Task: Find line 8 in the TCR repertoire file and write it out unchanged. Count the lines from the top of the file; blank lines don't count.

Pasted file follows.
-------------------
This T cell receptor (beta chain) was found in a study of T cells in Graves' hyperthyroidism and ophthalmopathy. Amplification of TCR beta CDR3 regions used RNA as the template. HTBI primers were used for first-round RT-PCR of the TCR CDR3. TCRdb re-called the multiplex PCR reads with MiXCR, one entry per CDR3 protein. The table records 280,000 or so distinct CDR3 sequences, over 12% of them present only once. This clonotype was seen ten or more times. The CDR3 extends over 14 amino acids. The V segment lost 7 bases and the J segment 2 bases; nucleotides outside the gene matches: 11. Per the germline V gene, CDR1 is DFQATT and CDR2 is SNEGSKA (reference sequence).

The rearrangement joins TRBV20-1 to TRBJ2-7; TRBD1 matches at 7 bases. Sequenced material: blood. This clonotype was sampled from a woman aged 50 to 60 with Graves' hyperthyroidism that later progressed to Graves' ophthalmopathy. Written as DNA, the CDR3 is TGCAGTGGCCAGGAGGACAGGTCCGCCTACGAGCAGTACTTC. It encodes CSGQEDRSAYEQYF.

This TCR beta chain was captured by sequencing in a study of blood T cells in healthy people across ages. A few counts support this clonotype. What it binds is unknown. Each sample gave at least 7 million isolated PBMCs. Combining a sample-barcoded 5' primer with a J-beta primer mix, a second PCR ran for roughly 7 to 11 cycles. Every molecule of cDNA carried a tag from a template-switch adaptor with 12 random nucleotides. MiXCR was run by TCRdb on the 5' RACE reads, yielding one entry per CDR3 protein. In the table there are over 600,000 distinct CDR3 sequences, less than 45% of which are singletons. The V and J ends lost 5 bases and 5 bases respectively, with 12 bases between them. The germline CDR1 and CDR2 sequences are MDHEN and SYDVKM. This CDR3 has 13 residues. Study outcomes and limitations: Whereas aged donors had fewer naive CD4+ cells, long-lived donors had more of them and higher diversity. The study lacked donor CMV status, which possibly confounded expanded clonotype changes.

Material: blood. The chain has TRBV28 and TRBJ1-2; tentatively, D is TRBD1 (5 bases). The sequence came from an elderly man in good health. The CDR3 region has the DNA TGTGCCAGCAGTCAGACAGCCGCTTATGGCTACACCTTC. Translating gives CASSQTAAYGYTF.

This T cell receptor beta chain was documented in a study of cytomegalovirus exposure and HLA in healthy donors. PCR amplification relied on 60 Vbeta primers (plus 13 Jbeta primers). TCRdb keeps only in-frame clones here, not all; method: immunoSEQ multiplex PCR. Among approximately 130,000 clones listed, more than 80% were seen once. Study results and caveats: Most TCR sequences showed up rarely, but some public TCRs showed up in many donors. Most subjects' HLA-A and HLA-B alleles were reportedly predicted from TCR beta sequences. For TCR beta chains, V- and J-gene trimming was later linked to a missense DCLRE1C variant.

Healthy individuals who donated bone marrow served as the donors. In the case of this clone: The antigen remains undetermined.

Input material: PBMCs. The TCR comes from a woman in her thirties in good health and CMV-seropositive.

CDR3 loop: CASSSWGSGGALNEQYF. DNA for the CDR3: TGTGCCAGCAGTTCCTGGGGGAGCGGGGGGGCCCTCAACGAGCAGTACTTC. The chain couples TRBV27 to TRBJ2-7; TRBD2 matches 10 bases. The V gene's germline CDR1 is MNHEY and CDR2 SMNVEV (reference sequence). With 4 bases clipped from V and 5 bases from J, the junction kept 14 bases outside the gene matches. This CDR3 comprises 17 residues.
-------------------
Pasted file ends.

CDR3 loop: CASSSWGSGGALNEQYF. DNA for the CDR3: TGTGCCAGCAGTTCCTGGGGGAGCGGGGGGGCCCTCAACGAGCAGTACTTC. The chain couples TRBV27 to TRBJ2-7; TRBD2 matches 10 bases. The V gene's germline CDR1 is MNHEY and CDR2 SMNVEV (reference sequence). With 4 bases clipped from V and 5 bases from J, the junction kept 14 bases outside the gene matches. This CDR3 comprises 17 residues.